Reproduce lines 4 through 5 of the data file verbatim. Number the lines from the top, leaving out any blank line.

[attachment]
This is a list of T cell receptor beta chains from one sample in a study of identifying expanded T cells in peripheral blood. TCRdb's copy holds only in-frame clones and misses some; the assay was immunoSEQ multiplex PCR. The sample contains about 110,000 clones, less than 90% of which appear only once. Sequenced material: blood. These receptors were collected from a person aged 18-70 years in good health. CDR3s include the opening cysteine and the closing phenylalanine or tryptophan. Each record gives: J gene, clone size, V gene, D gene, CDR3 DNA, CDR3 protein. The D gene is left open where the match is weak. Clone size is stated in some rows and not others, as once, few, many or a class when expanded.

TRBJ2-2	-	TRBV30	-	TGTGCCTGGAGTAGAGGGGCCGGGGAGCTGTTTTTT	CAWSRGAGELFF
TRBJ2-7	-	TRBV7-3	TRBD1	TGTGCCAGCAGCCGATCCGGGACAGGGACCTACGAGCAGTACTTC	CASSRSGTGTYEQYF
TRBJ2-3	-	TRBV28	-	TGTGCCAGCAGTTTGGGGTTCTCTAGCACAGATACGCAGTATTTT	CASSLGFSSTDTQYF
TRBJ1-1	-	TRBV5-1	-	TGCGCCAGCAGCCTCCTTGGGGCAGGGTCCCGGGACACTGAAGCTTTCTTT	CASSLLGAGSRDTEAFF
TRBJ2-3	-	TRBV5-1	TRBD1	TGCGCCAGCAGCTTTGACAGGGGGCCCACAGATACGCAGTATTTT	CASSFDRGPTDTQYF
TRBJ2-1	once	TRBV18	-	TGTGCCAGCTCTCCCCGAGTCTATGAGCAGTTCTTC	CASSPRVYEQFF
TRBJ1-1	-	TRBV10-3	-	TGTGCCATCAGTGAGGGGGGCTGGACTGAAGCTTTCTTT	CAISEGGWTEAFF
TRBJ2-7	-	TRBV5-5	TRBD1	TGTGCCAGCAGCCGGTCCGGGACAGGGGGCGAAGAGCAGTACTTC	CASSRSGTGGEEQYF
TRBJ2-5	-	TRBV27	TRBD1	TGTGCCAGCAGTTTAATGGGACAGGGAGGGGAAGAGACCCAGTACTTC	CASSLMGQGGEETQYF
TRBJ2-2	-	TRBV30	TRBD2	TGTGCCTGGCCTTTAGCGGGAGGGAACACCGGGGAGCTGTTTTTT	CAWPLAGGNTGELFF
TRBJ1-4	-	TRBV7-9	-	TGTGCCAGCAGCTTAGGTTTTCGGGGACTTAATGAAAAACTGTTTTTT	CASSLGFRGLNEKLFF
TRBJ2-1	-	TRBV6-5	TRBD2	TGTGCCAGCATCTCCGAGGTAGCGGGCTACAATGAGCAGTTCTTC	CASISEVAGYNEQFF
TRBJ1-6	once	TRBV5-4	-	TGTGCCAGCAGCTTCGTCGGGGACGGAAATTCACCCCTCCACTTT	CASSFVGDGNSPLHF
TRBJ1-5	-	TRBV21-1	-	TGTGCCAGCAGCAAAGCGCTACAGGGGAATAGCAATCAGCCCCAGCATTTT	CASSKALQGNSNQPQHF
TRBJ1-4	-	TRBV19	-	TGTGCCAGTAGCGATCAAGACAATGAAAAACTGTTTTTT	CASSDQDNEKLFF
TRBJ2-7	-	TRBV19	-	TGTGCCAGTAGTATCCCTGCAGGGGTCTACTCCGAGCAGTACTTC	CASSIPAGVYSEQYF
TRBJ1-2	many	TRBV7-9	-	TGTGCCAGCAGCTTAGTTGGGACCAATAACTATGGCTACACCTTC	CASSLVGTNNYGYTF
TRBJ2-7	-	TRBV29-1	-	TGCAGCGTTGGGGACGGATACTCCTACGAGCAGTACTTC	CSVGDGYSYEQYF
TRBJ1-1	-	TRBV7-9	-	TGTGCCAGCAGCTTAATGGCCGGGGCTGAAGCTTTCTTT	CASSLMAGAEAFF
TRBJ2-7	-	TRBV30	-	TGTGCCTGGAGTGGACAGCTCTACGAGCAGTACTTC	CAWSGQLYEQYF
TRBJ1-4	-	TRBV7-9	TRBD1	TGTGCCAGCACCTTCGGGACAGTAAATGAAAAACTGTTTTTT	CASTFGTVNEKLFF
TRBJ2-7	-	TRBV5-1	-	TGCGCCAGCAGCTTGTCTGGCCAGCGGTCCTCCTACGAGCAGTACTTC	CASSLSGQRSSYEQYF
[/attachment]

TRBJ2-3	-	TRBV28	-	TGTGCCAGCAGTTTGGGGTTCTCTAGCACAGATACGCAGTATTTT	CASSLGFSSTDTQYF
TRBJ1-1	-	TRBV5-1	-	TGCGCCAGCAGCCTCCTTGGGGCAGGGTCCCGGGACACTGAAGCTTTCTTT	CASSLLGAGSRDTEAFF